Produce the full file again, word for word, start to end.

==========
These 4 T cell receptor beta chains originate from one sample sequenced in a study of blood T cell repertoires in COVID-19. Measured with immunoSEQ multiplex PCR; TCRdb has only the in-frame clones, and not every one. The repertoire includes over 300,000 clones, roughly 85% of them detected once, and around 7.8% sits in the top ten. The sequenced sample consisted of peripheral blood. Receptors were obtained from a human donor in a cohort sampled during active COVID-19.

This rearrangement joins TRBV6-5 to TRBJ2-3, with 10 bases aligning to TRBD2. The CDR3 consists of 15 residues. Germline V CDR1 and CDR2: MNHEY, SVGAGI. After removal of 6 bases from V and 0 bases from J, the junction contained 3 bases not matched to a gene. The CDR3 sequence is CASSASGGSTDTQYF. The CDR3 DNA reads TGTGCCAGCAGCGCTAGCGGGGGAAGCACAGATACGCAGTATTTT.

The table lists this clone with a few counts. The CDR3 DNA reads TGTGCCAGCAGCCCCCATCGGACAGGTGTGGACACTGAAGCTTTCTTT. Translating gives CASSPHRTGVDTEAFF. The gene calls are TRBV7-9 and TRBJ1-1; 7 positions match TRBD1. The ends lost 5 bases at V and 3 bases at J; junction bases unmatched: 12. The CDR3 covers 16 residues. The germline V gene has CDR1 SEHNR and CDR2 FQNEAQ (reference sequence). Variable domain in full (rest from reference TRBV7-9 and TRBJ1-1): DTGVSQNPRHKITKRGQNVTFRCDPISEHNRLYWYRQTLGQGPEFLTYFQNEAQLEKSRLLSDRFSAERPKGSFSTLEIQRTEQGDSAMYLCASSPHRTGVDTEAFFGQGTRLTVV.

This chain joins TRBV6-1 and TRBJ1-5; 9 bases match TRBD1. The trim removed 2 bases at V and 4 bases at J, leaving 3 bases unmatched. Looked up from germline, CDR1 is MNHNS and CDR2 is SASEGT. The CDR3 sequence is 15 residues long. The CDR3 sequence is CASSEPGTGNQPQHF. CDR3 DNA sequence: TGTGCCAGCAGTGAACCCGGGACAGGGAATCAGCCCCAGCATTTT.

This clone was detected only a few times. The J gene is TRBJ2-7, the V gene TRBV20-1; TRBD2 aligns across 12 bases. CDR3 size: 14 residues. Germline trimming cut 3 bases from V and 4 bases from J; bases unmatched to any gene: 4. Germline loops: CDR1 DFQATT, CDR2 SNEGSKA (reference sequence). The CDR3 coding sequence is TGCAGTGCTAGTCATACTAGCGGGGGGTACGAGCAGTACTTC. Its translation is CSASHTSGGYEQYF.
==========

These 4 T cell receptor beta chains originate from one sample sequenced in a study of blood T cell repertoires in COVID-19. Measured with immunoSEQ multiplex PCR; TCRdb has only the in-frame clones, and not every one. The repertoire includes over 300,000 clones, roughly 85% of them detected once, and around 7.8% sits in the top ten. The sequenced sample consisted of peripheral blood. Receptors were obtained from a human donor in a cohort sampled during active COVID-19.

This rearrangement joins TRBV6-5 to TRBJ2-3, with 10 bases aligning to TRBD2. The CDR3 consists of 15 residues. Germline V CDR1 and CDR2: MNHEY, SVGAGI. After removal of 6 bases from V and 0 bases from J, the junction contained 3 bases not matched to a gene. The CDR3 sequence is CASSASGGSTDTQYF. The CDR3 DNA reads TGTGCCAGCAGCGCTAGCGGGGGAAGCACAGATACGCAGTATTTT.

The table lists this clone with a few counts. The CDR3 DNA reads TGTGCCAGCAGCCCCCATCGGACAGGTGTGGACACTGAAGCTTTCTTT. Translating gives CASSPHRTGVDTEAFF. The gene calls are TRBV7-9 and TRBJ1-1; 7 positions match TRBD1. The ends lost 5 bases at V and 3 bases at J; junction bases unmatched: 12. The CDR3 covers 16 residues. The germline V gene has CDR1 SEHNR and CDR2 FQNEAQ (reference sequence). Variable domain in full (rest from reference TRBV7-9 and TRBJ1-1): DTGVSQNPRHKITKRGQNVTFRCDPISEHNRLYWYRQTLGQGPEFLTYFQNEAQLEKSRLLSDRFSAERPKGSFSTLEIQRTEQGDSAMYLCASSPHRTGVDTEAFFGQGTRLTVV.

This chain joins TRBV6-1 and TRBJ1-5; 9 bases match TRBD1. The trim removed 2 bases at V and 4 bases at J, leaving 3 bases unmatched. Looked up from germline, CDR1 is MNHNS and CDR2 is SASEGT. The CDR3 sequence is 15 residues long. The CDR3 sequence is CASSEPGTGNQPQHF. CDR3 DNA sequence: TGTGCCAGCAGTGAACCCGGGACAGGGAATCAGCCCCAGCATTTT.

This clone was detected only a few times. The J gene is TRBJ2-7, the V gene TRBV20-1; TRBD2 aligns across 12 bases. CDR3 size: 14 residues. Germline trimming cut 3 bases from V and 4 bases from J; bases unmatched to any gene: 4. Germline loops: CDR1 DFQATT, CDR2 SNEGSKA (reference sequence). The CDR3 coding sequence is TGCAGTGCTAGTCATACTAGCGGGGGGTACGAGCAGTACTTC. Its translation is CSASHTSGGYEQYF.